Senators Sinema and Kelly should reject the PRO Act

National App-Based Work Alliance Will Advocate for Solutions That Preserve Worker Independence and Access to Benefits

By: Matt S.

President Joe Biden’s infrastructure bill, the American Jobs Plan, is an incredible opportunity to make much-needed upgrades and help a lot of people in our country. However, included in the package is another piece of legislation called the PRO Act, which could result in a loss of earning opportunities for millions of independent contractors across the country like me.

Here in Arizona, Senators Kirsten Sinema and Mark Kelly haven’t signed onto the PRO Act, meaning the bill’s fate hinges entirely on their decision. I urge both of them to stand with working Arizonans and pass the infrastructure bill without the PRO Act.

The PRO Act – which already passed the House of Representatives – is meant to help workers. However, the problem for independent contractors is part of the bill called the “ABC test” – a three-step system that is used to determine whether a worker is considered an employee or an independent contractor. Most workers who are currently independent contractors would automatically become employees under this provision. That might not sound bad, but if you look under the hood you’ll find that this policy would be tremendously harmful for a lot of folks.

Many workers choose independent work because they need the flexibility to set their own hours and schedules, and make money on their own terms. It can come in a lot of forms – trucking, freelance writing, dancing, or driving and delivering for app-based services.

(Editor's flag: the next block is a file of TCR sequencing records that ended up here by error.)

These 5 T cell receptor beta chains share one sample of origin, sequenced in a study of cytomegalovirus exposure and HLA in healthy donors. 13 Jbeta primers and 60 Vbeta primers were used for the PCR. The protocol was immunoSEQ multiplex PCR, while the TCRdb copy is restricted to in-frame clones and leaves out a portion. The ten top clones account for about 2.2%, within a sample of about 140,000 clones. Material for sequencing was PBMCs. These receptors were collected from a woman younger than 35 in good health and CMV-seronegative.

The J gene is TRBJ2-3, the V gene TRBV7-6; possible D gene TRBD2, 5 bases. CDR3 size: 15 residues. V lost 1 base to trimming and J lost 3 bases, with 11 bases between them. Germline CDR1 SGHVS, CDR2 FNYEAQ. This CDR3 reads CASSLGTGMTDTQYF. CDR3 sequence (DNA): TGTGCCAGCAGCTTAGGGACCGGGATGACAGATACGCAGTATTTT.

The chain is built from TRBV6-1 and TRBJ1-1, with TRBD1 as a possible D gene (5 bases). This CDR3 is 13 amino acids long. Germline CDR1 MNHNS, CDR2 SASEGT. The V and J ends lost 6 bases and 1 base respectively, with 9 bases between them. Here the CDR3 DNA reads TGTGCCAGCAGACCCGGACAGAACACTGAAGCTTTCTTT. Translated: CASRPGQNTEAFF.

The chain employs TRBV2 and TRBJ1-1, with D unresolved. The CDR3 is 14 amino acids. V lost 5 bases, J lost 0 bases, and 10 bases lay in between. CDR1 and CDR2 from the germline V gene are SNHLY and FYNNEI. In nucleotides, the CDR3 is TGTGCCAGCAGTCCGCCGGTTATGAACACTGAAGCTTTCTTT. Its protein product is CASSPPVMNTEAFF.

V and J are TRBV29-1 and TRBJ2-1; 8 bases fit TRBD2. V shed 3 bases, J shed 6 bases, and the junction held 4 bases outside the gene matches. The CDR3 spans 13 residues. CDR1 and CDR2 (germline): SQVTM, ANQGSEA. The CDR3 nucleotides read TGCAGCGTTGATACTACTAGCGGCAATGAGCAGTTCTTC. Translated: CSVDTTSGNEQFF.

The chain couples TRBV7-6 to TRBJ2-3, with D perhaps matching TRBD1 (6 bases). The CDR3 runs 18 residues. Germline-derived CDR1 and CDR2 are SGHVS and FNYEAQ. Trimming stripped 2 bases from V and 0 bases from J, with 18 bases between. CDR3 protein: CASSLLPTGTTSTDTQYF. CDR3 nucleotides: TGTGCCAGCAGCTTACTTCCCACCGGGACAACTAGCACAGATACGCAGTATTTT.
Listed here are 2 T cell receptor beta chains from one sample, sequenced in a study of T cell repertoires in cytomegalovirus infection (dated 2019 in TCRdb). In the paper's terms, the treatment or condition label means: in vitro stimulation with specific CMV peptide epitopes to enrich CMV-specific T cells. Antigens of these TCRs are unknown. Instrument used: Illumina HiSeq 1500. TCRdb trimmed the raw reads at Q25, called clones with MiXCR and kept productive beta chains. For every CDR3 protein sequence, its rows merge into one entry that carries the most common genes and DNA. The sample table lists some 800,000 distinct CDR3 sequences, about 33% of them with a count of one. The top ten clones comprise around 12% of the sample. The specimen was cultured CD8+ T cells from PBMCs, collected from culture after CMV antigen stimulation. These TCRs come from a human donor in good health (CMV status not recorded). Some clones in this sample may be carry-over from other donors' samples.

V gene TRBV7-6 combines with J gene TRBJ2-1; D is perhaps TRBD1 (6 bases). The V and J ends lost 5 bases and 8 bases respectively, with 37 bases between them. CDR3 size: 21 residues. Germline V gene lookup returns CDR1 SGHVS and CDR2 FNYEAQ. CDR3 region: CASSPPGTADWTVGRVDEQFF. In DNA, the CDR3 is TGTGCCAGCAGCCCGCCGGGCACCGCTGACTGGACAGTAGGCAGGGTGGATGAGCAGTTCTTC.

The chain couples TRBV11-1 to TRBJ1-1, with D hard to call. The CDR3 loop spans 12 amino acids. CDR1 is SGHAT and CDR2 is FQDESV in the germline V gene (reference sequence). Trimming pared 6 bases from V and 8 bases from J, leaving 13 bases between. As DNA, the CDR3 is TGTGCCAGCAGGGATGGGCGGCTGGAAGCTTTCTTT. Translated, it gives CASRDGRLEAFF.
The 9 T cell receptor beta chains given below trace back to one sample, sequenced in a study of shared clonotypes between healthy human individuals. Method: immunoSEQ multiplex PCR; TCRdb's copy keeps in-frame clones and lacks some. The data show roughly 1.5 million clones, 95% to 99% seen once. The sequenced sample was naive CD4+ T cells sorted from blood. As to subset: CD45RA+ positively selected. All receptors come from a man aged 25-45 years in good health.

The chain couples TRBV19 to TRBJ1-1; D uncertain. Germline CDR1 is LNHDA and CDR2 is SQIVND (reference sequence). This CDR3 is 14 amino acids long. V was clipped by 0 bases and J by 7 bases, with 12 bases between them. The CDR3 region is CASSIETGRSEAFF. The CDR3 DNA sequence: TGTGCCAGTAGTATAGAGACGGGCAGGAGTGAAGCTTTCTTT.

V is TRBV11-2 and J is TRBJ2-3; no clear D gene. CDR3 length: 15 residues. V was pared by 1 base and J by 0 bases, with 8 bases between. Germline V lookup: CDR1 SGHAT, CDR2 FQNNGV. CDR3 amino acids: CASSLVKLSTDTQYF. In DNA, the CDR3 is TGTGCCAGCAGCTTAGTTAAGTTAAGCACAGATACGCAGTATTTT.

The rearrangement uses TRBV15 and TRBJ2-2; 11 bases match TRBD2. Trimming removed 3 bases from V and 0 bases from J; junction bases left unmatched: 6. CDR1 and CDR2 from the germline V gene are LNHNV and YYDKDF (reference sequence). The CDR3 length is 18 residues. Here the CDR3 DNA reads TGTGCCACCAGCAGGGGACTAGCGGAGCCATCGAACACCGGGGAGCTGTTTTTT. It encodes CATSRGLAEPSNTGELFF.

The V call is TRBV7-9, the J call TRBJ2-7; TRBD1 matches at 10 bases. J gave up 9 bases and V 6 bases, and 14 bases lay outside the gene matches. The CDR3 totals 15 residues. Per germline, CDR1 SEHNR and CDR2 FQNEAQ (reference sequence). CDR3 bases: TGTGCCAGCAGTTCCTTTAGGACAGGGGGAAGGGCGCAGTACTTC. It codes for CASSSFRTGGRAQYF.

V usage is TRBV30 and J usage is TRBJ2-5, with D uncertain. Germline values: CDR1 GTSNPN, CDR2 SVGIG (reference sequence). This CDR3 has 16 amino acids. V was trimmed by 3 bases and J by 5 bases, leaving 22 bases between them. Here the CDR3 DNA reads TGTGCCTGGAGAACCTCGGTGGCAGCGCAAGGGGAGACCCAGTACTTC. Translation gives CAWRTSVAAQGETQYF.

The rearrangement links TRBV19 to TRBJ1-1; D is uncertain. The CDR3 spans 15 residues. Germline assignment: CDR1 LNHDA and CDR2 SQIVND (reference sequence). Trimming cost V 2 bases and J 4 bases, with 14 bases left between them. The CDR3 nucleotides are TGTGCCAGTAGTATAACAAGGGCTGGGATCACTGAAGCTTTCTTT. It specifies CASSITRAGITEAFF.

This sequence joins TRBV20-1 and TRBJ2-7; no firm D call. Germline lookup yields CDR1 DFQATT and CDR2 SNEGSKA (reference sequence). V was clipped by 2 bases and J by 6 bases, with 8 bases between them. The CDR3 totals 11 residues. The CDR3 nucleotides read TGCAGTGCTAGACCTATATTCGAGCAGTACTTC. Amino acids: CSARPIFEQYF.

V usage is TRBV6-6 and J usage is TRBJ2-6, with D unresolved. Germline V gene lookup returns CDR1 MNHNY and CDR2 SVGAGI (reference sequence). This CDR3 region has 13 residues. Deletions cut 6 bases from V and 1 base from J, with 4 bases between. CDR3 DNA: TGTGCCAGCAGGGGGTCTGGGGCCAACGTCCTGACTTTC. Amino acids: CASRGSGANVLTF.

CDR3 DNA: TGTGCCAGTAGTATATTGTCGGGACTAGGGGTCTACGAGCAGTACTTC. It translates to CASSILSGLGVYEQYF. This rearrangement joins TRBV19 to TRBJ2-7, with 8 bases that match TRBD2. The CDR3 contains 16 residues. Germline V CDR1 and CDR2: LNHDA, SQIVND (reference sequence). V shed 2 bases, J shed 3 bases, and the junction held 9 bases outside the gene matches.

I’m an independent worker myself. I have a full-time job at a nonprofit helping Arizonans get into college, but nonprofits aren’t exactly known for paying the big bucks. To help make ends meet, I’ve driven part-time with Lyft for over two years, and I’ve been able to achieve financial security while meeting a lot of great people along the way. The flexibility is key; I can drive whenever I’m not working at my other job, but I can still come home for dinner with my wife at any time.

But under the PRO Act, the flexibility that many workers rely on could be gone. Instead, we might have to work set schedules and rigid hours. In that case, I’d have to give up my side work with Lyft entirely – and other independent workers would be impacted similarly. That’s why most independent workers would prefer to remain independent. In fact, according to a recent poll up in Colorado, 77% of app-based workers would prefer to remain independent and over 90% would stop working if it wasn’t flexible.

What’s so surprising about the fact that members of Congress and the Administration are eager to pass a bad policy is that it has already been tried – and failed spectacularly. Next door in California, a bill called Assembly Bill 5 (which has an identical ABC test to the PRO Act) resulted in massive job losses, and left a lot of workers uncertain whether they’d have an occupation at all. Hundreds of industries had to be exempted from it, and an overwhelming number of voters exempted app-based workers at the ballot box.

If the most progressive state in the country didn’t want an ABC test, then national Democrats shouldn’t either.

Arizona is known for its fierce independence and determination to set its own destiny. That spirit of independence could be taken away from working Arizonans if the PRO Act passes. Sen. Sinema and Sen. Kelly ran and won in supporting workers. I hope they’ll do so again and continue to reject the PRO Act, because the ABC test will change independent work as we know it.